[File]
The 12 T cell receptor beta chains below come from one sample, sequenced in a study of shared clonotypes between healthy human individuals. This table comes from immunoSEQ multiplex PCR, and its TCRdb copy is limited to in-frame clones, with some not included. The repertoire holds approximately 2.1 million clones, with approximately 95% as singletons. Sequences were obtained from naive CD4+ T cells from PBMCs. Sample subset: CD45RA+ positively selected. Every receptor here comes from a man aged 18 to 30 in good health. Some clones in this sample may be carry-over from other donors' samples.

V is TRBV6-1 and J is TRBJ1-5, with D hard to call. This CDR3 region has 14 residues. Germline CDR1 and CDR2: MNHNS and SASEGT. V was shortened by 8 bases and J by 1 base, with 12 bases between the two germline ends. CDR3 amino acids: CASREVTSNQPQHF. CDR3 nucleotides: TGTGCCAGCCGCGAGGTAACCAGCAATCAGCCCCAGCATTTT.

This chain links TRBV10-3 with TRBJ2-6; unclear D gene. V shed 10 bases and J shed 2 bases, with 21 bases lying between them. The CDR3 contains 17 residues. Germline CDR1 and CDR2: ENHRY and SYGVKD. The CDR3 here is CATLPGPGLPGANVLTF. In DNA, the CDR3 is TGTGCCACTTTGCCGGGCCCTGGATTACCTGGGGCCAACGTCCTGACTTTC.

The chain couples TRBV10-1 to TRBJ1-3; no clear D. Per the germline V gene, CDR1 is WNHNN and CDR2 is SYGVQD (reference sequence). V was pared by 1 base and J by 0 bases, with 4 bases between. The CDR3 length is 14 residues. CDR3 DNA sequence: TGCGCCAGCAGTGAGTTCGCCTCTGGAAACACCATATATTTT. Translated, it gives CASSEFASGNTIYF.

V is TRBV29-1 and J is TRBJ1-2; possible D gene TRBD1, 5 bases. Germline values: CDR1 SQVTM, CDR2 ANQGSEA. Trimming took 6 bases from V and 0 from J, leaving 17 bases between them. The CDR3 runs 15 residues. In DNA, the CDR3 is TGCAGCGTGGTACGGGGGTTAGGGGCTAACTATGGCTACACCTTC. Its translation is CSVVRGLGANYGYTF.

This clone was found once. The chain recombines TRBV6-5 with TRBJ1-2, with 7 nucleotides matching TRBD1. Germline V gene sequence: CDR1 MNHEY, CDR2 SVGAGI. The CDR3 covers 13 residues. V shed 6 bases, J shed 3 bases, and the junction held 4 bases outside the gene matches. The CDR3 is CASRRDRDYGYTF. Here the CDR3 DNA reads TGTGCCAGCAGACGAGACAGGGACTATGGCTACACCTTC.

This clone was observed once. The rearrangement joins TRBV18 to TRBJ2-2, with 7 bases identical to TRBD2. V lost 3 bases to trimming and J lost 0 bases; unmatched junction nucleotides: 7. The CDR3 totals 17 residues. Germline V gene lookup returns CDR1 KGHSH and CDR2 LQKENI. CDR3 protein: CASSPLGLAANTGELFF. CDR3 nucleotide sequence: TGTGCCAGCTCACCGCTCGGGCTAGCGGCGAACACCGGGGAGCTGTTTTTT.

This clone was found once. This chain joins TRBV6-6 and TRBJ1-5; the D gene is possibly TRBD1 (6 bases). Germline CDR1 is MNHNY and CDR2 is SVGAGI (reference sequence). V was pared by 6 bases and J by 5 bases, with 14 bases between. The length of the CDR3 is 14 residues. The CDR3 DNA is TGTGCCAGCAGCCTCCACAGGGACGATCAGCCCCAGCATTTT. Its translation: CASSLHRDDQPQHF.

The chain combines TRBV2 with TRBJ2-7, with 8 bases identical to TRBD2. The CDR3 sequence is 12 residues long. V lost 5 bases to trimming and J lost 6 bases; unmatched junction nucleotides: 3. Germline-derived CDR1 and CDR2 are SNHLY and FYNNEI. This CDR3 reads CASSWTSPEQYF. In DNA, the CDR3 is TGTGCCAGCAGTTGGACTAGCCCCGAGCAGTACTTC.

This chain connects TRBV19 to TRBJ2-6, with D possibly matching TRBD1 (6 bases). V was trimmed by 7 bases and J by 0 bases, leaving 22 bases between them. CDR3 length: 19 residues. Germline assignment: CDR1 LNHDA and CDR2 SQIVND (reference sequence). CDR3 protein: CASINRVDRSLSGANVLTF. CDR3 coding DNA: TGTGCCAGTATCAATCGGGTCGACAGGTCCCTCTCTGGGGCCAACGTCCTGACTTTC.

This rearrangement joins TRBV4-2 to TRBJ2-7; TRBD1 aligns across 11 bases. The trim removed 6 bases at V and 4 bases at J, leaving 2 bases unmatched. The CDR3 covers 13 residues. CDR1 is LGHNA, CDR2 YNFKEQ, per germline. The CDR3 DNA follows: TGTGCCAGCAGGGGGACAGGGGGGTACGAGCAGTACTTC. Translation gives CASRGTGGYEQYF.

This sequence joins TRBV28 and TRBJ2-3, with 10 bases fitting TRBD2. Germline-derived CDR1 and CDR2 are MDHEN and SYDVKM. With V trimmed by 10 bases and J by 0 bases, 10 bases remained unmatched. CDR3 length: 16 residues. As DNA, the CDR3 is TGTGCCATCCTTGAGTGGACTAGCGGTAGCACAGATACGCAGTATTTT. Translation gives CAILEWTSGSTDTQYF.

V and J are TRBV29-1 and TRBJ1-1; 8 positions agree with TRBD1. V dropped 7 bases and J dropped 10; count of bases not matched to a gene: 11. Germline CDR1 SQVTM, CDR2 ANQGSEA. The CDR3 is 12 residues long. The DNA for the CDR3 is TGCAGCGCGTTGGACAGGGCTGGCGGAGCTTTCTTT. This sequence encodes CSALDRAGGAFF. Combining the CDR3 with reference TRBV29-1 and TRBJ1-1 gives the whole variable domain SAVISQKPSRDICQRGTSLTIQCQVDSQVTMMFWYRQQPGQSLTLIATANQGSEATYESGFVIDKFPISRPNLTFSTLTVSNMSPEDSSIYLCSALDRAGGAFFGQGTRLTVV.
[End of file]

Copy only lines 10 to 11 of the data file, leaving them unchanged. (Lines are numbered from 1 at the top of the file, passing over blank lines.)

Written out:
This chain connects TRBV19 to TRBJ2-6, with D possibly matching TRBD1 (6 bases). V was trimmed by 7 bases and J by 0 bases, leaving 22 bases between them. CDR3 length: 19 residues. Germline assignment: CDR1 LNHDA and CDR2 SQIVND (reference sequence). CDR3 protein: CASINRVDRSLSGANVLTF. CDR3 coding DNA: TGTGCCAGTATCAATCGGGTCGACAGGTCCCTCTCTGGGGCCAACGTCCTGACTTTC.

This rearrangement joins TRBV4-2 to TRBJ2-7; TRBD1 aligns across 11 bases. The trim removed 6 bases at V and 4 bases at J, leaving 2 bases unmatched. The CDR3 covers 13 residues. CDR1 is LGHNA, CDR2 YNFKEQ, per germline. The CDR3 DNA follows: TGTGCCAGCAGGGGGACAGGGGGGTACGAGCAGTACTTC. Translation gives CASRGTGGYEQYF.